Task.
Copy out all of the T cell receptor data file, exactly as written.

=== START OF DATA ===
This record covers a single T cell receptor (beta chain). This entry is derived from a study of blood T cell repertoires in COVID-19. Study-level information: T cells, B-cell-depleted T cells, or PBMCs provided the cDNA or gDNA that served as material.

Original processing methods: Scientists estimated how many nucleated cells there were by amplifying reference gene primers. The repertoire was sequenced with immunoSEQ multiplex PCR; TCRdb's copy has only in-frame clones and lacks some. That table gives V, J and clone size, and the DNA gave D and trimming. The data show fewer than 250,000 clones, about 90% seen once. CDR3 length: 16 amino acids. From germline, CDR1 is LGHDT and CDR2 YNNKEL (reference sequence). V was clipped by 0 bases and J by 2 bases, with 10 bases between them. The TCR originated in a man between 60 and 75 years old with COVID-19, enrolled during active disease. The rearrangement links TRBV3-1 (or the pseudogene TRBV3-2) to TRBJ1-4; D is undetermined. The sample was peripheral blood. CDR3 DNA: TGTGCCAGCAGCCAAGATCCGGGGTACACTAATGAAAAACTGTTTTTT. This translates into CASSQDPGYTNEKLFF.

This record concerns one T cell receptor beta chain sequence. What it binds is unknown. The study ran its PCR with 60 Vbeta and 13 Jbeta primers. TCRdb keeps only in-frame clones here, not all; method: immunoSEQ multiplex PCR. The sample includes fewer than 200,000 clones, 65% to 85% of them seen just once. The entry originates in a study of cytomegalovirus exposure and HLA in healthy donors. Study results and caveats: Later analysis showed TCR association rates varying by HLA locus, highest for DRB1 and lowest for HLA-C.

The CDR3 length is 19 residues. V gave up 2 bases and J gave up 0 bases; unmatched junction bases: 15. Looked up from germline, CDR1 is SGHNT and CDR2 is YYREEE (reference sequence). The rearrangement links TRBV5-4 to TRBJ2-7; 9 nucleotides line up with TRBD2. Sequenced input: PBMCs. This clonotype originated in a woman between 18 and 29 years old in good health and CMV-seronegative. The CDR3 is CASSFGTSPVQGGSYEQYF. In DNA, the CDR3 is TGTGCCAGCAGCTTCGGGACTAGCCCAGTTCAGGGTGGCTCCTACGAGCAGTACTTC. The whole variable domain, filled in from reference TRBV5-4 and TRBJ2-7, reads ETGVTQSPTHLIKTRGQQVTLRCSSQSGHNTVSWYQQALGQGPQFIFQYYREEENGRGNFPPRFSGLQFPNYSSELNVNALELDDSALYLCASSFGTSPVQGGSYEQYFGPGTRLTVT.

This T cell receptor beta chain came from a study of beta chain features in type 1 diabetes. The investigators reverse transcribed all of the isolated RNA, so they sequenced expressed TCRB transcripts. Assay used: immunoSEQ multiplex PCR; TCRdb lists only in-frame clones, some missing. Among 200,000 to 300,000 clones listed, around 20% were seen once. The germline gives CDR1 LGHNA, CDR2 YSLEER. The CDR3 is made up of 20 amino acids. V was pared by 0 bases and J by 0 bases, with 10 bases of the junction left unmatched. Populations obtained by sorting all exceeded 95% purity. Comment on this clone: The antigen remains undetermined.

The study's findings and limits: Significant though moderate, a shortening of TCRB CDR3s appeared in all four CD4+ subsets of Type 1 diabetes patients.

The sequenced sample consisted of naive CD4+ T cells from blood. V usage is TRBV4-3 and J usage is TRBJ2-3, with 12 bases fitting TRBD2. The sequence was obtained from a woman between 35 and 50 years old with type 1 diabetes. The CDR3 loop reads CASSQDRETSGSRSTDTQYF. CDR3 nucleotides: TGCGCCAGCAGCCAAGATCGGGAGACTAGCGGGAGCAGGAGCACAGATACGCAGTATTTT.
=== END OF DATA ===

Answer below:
This record covers a single T cell receptor (beta chain). This entry is derived from a study of blood T cell repertoires in COVID-19. Study-level information: T cells, B-cell-depleted T cells, or PBMCs provided the cDNA or gDNA that served as material.

Original processing methods: Scientists estimated how many nucleated cells there were by amplifying reference gene primers. The repertoire was sequenced with immunoSEQ multiplex PCR; TCRdb's copy has only in-frame clones and lacks some. That table gives V, J and clone size, and the DNA gave D and trimming. The data show fewer than 250,000 clones, about 90% seen once. CDR3 length: 16 amino acids. From germline, CDR1 is LGHDT and CDR2 YNNKEL (reference sequence). V was clipped by 0 bases and J by 2 bases, with 10 bases between them. The TCR originated in a man between 60 and 75 years old with COVID-19, enrolled during active disease. The rearrangement links TRBV3-1 (or the pseudogene TRBV3-2) to TRBJ1-4; D is undetermined. The sample was peripheral blood. CDR3 DNA: TGTGCCAGCAGCCAAGATCCGGGGTACACTAATGAAAAACTGTTTTTT. This translates into CASSQDPGYTNEKLFF.

This record concerns one T cell receptor beta chain sequence. What it binds is unknown. The study ran its PCR with 60 Vbeta and 13 Jbeta primers. TCRdb keeps only in-frame clones here, not all; method: immunoSEQ multiplex PCR. The sample includes fewer than 200,000 clones, 65% to 85% of them seen just once. The entry originates in a study of cytomegalovirus exposure and HLA in healthy donors. Study results and caveats: Later analysis showed TCR association rates varying by HLA locus, highest for DRB1 and lowest for HLA-C.

The CDR3 length is 19 residues. V gave up 2 bases and J gave up 0 bases; unmatched junction bases: 15. Looked up from germline, CDR1 is SGHNT and CDR2 is YYREEE (reference sequence). The rearrangement links TRBV5-4 to TRBJ2-7; 9 nucleotides line up with TRBD2. Sequenced input: PBMCs. This clonotype originated in a woman between 18 and 29 years old in good health and CMV-seronegative. The CDR3 is CASSFGTSPVQGGSYEQYF. In DNA, the CDR3 is TGTGCCAGCAGCTTCGGGACTAGCCCAGTTCAGGGTGGCTCCTACGAGCAGTACTTC. The whole variable domain, filled in from reference TRBV5-4 and TRBJ2-7, reads ETGVTQSPTHLIKTRGQQVTLRCSSQSGHNTVSWYQQALGQGPQFIFQYYREEENGRGNFPPRFSGLQFPNYSSELNVNALELDDSALYLCASSFGTSPVQGGSYEQYFGPGTRLTVT.

This T cell receptor beta chain came from a study of beta chain features in type 1 diabetes. The investigators reverse transcribed all of the isolated RNA, so they sequenced expressed TCRB transcripts. Assay used: immunoSEQ multiplex PCR; TCRdb lists only in-frame clones, some missing. Among 200,000 to 300,000 clones listed, around 20% were seen once. The germline gives CDR1 LGHNA, CDR2 YSLEER. The CDR3 is made up of 20 amino acids. V was pared by 0 bases and J by 0 bases, with 10 bases of the junction left unmatched. Populations obtained by sorting all exceeded 95% purity. Comment on this clone: The antigen remains undetermined.

The study's findings and limits: Significant though moderate, a shortening of TCRB CDR3s appeared in all four CD4+ subsets of Type 1 diabetes patients.

The sequenced sample consisted of naive CD4+ T cells from blood. V usage is TRBV4-3 and J usage is TRBJ2-3, with 12 bases fitting TRBD2. The sequence was obtained from a woman between 35 and 50 years old with type 1 diabetes. The CDR3 loop reads CASSQDRETSGSRSTDTQYF. CDR3 nucleotides: TGCGCCAGCAGCCAAGATCGGGAGACTAGCGGGAGCAGGAGCACAGATACGCAGTATTTT.